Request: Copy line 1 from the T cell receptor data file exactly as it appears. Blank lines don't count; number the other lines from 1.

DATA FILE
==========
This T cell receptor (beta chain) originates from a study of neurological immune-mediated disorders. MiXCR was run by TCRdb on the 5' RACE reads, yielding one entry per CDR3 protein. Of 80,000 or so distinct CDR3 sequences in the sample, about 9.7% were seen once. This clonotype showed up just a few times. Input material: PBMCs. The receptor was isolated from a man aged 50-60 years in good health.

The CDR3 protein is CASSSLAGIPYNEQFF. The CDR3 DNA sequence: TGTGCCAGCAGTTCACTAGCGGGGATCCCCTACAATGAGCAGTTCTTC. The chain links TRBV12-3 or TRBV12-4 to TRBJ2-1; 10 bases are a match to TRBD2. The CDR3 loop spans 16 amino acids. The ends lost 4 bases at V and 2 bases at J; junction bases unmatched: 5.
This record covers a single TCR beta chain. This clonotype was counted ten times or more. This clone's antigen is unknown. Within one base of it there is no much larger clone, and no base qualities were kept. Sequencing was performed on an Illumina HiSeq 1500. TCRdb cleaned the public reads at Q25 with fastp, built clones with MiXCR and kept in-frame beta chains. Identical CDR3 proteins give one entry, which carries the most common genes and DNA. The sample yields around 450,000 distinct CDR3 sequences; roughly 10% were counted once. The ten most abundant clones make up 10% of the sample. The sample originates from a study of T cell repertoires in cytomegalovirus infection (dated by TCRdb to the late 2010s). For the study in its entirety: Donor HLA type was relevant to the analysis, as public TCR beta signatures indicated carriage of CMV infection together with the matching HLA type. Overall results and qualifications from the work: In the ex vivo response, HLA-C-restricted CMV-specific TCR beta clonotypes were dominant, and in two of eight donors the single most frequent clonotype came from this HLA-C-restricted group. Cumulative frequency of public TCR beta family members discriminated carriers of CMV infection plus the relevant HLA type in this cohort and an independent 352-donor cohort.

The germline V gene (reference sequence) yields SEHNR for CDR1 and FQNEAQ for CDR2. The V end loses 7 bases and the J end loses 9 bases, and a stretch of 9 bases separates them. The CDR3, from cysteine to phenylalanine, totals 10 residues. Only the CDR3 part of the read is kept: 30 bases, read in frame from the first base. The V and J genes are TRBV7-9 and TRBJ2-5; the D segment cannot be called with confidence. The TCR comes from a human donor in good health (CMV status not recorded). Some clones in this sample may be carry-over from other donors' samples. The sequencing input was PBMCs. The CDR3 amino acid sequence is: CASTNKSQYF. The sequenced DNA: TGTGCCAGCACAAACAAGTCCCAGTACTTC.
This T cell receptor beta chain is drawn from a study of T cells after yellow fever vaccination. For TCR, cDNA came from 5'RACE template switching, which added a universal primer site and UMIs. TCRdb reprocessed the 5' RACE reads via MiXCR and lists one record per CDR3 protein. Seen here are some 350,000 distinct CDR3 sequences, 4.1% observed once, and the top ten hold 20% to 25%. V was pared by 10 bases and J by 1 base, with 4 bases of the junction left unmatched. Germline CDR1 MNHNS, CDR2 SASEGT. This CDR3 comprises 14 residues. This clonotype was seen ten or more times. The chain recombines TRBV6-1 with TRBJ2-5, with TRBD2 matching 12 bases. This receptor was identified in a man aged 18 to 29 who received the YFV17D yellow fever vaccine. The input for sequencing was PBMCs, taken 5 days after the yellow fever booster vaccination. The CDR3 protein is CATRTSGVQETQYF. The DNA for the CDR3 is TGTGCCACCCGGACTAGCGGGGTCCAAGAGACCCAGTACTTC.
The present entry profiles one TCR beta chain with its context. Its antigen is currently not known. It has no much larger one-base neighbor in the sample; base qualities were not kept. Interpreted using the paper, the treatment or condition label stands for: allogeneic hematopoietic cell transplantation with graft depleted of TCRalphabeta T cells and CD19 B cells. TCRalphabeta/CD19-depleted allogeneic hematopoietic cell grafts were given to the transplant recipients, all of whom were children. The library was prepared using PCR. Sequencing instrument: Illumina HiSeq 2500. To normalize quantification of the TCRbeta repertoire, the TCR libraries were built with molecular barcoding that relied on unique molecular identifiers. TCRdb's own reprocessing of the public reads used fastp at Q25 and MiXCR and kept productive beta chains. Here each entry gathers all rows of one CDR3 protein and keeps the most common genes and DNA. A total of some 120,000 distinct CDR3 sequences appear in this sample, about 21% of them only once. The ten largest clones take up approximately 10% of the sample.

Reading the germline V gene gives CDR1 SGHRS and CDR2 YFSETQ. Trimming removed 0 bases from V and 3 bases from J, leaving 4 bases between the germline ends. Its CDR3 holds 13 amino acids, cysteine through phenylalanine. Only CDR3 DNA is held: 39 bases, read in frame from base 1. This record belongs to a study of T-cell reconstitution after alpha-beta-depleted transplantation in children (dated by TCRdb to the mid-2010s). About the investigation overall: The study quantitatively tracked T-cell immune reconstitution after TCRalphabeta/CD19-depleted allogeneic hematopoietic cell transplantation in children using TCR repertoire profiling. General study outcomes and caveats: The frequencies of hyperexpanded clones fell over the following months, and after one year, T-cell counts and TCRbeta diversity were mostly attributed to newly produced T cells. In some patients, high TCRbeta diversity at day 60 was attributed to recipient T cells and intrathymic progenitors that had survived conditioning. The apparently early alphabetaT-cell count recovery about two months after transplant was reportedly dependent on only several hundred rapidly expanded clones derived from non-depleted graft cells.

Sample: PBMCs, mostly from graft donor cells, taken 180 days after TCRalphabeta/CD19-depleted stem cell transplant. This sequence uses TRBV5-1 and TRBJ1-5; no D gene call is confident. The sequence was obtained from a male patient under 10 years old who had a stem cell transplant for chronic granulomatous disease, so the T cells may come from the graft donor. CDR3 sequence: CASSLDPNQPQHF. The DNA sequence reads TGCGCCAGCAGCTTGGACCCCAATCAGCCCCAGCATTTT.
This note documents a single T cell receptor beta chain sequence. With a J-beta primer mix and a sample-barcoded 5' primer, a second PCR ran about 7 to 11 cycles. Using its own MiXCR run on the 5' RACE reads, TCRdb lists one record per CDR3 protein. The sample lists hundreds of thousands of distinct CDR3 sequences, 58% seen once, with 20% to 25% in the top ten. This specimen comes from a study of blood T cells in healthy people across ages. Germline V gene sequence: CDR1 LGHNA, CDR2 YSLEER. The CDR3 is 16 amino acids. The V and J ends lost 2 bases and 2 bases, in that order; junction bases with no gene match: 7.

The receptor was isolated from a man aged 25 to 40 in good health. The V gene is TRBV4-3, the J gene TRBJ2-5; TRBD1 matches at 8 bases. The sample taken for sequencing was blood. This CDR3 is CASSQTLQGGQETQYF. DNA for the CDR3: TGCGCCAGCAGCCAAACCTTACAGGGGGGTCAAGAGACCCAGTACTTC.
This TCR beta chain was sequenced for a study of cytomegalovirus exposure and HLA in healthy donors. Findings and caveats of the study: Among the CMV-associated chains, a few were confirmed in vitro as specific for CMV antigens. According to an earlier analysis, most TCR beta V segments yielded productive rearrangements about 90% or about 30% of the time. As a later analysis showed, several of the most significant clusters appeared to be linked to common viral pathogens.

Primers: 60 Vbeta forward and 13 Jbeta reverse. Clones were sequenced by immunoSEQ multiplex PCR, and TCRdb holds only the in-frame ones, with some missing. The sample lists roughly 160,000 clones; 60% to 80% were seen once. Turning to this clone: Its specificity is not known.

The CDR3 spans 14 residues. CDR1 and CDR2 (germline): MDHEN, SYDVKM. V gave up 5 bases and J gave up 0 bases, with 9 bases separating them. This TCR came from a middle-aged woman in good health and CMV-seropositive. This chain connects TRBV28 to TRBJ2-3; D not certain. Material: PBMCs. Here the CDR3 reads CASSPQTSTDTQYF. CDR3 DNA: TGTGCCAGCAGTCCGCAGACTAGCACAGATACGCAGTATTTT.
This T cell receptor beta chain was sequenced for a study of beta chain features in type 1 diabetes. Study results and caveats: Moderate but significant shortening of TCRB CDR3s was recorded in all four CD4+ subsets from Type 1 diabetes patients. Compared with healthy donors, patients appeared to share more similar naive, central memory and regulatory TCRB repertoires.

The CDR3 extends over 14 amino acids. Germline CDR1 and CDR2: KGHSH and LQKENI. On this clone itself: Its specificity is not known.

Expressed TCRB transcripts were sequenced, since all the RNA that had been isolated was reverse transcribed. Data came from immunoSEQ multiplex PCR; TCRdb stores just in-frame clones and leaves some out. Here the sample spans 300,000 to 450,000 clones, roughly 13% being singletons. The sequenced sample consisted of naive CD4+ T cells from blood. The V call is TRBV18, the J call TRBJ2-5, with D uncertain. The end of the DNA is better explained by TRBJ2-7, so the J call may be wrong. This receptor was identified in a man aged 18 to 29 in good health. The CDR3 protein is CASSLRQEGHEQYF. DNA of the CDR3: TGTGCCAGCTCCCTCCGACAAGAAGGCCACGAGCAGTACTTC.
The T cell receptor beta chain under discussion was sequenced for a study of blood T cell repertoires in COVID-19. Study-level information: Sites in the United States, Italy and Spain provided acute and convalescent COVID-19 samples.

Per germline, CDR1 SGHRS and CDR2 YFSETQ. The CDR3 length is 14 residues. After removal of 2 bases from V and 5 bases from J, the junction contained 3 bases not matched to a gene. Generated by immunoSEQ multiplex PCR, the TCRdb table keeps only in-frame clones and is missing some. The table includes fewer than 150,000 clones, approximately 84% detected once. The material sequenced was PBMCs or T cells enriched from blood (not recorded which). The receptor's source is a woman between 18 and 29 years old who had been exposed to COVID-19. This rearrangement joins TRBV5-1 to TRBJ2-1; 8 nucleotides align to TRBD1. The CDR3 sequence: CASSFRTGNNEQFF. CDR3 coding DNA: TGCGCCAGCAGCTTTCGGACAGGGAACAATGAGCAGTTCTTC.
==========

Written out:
This T cell receptor (beta chain) originates from a study of neurological immune-mediated disorders. MiXCR was run by TCRdb on the 5' RACE reads, yielding one entry per CDR3 protein. Of 80,000 or so distinct CDR3 sequences in the sample, about 9.7% were seen once. This clonotype showed up just a few times. Input material: PBMCs. The receptor was isolated from a man aged 50-60 years in good health.